There is a growing trend in the startup community. It often times goes undiagnosed because we are so distracted by the “cool factor”. The trend is the development of a cool idea versus developing a business. People come up with intriguing ideas all the time but all too often these ideas are not a business.
Brent Beshore, a successful and well established entrepreneur from St. Louis, recently wrote an article for Forbes expressing his disgust with the growing trend of the word “cool” in the startup community. Beshore expressed that “cool ideas” do not address a market need, do not solve a problem and, most importantly, “cool ideas” do not generate revenue.
While not quite as frustrated with this trend as Beshore, I completely agree. West Michigan entrepreneurs are not immune from this trend either. There are a ton of people with cool ideas that can make something with alternative materials, connect people in a new way or some new technology app. Those are not necessarily businesses though. Beshore says that once you move beyond the cool factor and start to focus on creating something of substance is when you truly become a startup. This transformation involves identifying your market, generating revenue and developing a business plan.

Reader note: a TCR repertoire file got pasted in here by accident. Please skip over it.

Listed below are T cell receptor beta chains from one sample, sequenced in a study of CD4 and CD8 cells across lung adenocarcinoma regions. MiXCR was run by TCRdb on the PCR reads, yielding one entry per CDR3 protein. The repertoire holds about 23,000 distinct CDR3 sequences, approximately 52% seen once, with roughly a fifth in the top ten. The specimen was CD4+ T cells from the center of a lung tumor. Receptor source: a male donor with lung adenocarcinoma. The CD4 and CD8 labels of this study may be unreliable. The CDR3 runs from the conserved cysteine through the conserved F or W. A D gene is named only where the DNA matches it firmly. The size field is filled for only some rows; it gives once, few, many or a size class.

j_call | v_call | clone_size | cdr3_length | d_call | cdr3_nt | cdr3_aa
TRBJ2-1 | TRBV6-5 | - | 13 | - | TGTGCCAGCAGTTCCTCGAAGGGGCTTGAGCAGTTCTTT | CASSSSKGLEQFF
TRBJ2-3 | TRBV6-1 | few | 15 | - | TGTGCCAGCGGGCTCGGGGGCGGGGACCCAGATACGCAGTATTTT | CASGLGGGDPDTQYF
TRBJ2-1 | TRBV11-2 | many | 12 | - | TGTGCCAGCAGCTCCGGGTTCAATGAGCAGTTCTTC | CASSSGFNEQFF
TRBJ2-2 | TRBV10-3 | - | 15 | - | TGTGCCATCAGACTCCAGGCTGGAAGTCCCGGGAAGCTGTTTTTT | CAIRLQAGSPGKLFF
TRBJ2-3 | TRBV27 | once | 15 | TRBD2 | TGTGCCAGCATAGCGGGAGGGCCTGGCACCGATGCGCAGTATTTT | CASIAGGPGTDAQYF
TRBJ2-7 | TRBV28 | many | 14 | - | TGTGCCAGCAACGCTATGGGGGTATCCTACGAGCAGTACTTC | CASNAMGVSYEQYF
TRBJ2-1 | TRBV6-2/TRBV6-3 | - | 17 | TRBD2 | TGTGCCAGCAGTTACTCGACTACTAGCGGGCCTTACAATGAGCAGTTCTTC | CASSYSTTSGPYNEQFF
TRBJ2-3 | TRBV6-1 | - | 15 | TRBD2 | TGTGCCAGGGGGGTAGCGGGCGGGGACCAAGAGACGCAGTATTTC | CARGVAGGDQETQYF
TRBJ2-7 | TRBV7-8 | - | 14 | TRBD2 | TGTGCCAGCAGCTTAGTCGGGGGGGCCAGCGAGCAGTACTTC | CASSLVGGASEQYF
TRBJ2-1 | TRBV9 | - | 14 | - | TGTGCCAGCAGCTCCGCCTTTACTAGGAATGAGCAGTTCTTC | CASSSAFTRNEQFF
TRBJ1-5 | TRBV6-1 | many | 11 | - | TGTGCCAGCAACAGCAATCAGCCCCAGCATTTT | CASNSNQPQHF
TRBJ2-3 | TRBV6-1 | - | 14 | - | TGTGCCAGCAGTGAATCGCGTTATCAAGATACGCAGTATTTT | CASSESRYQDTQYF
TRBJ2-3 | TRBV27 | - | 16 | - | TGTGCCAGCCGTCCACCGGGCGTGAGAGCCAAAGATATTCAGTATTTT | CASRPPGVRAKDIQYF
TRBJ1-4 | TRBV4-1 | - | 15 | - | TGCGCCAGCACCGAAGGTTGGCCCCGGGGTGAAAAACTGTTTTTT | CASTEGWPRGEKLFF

Identifying if your idea has potential to become a startup is important to accomplish early. This allows you to plan how much time and money to invest in your idea. You will have a clear path to accomplish your goals. Some ideas might not be a future sustainable business but once developed, there might be other uses for them. Maybe there is a larger business these developed ideas can be sold to or maybe there is a collaborative project that they fit with. Knowing where you are going will allow you to identify how much you are willing to invest.
Every entrepreneur has some level of fear of failure. And while failure is not a bad thing because of the lessons you can learn from it, it can be a hard lesson to learn if you put all your eggs in a basket that is nothing more than a “cool idea”. Meeting with someone or a group that can ask the tough questions that you might be avoiding will go a long way. That information can help put together the best strategy possible for your idea’s future.
Source: “Your "Cool" Startup Sucks” by Brent Beshore, contributor for Forbes.com